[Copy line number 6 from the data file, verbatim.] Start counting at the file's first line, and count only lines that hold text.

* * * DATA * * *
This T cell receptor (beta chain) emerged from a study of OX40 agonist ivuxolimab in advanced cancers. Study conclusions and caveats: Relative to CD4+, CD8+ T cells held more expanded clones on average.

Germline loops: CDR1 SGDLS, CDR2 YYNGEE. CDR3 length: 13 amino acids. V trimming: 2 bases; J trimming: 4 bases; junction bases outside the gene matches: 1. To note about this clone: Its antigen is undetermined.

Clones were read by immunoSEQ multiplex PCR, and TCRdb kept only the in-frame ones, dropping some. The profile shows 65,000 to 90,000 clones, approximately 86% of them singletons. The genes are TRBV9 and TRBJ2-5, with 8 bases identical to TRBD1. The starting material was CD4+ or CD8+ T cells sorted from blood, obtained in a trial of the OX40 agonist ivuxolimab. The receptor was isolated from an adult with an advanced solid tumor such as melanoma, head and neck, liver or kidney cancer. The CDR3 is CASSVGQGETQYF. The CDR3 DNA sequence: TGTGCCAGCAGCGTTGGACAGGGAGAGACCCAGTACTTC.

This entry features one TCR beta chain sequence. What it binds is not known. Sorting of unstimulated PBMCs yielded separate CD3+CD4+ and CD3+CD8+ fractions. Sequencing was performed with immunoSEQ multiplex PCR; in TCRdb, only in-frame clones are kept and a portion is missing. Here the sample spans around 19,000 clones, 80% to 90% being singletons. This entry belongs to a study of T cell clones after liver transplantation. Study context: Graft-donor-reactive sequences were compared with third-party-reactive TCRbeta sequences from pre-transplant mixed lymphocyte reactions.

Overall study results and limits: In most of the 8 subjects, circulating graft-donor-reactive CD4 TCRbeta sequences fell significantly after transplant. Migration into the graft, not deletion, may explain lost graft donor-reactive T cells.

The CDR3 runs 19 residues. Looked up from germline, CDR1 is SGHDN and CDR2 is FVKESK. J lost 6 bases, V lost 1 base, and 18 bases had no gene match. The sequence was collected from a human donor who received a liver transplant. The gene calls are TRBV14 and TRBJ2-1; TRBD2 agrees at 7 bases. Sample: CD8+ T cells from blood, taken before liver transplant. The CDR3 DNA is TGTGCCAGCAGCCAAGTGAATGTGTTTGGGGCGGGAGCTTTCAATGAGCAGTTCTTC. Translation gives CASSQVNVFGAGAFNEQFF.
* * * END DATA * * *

The CDR3 runs 19 residues. Looked up from germline, CDR1 is SGHDN and CDR2 is FVKESK. J lost 6 bases, V lost 1 base, and 18 bases had no gene match. The sequence was collected from a human donor who received a liver transplant. The gene calls are TRBV14 and TRBJ2-1; TRBD2 agrees at 7 bases. Sample: CD8+ T cells from blood, taken before liver transplant. The CDR3 DNA is TGTGCCAGCAGCCAAGTGAATGTGTTTGGGGCGGGAGCTTTCAATGAGCAGTTCTTC. Translation gives CASSQVNVFGAGAFNEQFF.